In various local update schemes of Monte Carlo method (such as Metropolis algorithm), there's a general phenomenon known as critical slowdown, which is the slowdown of convergence to thermal equilibrium near critical temperature. This is intuitively easy to understand: a long range correlation needs to be established near critical point, while local updates only update the system in very short ranges at each step.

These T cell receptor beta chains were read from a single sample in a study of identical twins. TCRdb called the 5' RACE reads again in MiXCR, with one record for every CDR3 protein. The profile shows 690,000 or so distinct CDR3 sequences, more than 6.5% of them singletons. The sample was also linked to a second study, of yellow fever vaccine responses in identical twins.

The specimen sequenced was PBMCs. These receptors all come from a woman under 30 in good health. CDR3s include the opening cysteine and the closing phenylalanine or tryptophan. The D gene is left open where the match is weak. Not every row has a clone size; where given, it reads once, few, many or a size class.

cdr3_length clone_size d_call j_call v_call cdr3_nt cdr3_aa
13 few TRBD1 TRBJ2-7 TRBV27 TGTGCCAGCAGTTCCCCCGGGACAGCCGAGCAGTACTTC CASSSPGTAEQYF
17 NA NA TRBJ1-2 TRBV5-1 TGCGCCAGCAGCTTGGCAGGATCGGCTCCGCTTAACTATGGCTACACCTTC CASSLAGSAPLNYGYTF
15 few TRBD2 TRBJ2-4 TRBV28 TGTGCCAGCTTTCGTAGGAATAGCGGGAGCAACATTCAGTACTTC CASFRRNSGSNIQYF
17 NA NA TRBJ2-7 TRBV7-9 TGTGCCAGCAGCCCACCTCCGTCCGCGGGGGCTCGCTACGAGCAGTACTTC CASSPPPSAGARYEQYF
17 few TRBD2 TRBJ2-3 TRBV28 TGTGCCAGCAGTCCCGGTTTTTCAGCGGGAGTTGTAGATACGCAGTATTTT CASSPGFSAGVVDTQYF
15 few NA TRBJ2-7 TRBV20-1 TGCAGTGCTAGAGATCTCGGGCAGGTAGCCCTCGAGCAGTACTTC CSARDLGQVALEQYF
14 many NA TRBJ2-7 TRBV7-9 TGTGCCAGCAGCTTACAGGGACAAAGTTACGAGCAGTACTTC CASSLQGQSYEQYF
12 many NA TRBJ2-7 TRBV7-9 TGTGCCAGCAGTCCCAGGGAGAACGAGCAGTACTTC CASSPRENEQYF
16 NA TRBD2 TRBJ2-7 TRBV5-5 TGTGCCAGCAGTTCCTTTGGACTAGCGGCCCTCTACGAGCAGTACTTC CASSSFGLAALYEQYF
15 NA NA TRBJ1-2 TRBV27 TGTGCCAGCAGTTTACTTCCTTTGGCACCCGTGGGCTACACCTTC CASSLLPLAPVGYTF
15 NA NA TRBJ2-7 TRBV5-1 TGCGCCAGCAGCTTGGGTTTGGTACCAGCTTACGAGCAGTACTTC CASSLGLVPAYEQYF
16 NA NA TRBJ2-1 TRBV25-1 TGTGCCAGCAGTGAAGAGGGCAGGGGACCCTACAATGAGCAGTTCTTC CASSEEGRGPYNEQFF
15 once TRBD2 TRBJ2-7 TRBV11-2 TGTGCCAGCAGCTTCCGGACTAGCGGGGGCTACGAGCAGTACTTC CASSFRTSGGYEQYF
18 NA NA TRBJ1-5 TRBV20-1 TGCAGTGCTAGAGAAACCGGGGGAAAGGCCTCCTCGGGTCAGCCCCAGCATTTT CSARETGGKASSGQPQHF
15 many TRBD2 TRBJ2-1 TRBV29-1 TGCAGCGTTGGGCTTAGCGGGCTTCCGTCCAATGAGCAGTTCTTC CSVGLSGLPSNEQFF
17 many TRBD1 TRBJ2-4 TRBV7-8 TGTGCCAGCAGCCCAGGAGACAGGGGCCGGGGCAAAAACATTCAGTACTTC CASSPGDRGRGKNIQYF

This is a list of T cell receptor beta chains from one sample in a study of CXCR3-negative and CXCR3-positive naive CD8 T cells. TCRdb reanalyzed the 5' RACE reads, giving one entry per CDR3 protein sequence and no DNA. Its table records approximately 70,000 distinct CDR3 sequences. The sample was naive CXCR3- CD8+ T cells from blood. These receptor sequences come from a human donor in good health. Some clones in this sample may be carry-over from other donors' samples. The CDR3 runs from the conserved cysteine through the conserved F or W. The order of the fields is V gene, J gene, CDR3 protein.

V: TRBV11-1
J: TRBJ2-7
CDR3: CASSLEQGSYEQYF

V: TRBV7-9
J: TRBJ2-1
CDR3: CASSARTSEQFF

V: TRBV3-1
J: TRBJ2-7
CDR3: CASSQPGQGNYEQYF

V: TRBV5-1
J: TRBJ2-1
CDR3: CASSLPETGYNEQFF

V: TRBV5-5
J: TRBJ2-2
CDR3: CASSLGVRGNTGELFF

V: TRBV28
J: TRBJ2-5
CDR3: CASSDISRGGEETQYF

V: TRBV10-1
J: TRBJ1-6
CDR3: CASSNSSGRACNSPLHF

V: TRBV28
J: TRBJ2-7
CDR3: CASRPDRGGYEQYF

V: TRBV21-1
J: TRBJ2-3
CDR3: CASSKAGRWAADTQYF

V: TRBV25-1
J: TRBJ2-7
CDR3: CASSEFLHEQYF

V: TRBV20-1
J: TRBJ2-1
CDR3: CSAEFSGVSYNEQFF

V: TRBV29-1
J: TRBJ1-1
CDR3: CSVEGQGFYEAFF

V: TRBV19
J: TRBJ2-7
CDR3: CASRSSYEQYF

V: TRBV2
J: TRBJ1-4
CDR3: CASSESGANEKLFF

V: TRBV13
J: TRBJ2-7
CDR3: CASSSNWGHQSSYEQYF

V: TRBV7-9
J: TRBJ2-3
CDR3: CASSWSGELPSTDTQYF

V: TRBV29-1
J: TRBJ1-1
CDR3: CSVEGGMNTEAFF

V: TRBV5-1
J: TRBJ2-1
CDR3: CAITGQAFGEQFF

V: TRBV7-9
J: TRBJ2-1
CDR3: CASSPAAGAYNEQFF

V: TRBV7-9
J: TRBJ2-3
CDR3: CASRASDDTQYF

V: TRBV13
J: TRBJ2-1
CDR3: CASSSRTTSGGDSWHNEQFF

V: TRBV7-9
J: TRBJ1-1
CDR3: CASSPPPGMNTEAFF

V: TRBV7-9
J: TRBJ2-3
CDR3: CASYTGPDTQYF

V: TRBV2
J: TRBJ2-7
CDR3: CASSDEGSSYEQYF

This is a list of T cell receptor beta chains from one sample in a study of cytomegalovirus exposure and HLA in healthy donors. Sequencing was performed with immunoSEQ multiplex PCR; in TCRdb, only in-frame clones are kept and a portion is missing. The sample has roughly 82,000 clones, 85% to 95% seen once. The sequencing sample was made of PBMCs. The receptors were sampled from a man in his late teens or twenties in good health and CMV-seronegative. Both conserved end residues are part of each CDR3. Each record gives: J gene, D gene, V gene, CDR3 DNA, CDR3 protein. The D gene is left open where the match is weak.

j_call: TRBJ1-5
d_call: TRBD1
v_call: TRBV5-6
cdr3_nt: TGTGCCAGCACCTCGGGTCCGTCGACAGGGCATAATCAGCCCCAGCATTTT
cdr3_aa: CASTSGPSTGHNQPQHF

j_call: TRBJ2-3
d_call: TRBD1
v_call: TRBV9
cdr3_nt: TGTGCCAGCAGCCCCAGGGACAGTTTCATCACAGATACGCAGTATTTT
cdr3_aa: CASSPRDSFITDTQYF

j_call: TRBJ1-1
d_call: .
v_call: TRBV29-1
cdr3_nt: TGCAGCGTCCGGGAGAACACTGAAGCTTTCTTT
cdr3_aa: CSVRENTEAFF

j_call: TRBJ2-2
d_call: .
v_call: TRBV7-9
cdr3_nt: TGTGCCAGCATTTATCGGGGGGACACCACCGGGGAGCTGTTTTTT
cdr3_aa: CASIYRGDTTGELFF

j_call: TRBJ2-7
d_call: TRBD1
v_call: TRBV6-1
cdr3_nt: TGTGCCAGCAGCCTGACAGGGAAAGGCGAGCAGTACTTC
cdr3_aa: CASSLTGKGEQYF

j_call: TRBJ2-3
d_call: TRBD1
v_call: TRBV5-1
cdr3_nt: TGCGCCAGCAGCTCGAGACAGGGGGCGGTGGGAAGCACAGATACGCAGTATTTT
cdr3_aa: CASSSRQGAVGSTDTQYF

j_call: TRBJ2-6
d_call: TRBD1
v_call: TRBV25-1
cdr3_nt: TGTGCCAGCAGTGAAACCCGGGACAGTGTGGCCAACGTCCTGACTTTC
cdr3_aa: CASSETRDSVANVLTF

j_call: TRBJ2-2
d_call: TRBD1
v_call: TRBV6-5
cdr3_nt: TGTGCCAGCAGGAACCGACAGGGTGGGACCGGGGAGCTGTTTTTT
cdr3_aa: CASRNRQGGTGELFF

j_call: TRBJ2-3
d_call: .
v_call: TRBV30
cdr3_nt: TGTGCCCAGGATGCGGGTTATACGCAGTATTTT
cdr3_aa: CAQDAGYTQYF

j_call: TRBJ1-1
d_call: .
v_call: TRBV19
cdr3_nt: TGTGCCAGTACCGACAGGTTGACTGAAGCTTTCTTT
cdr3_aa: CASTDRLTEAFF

I wonder if there's a more mathematically precise way of proving this. In particular, since every Monte Carlo method is essentially a Markov process with equilibrium configuration having the largest eigenvalue (which is 1) for the Markov matrix, a slowdown has to mean there's a second eigenvalue extremely near 1, how do we prove this, say, for Metropolis algorithm?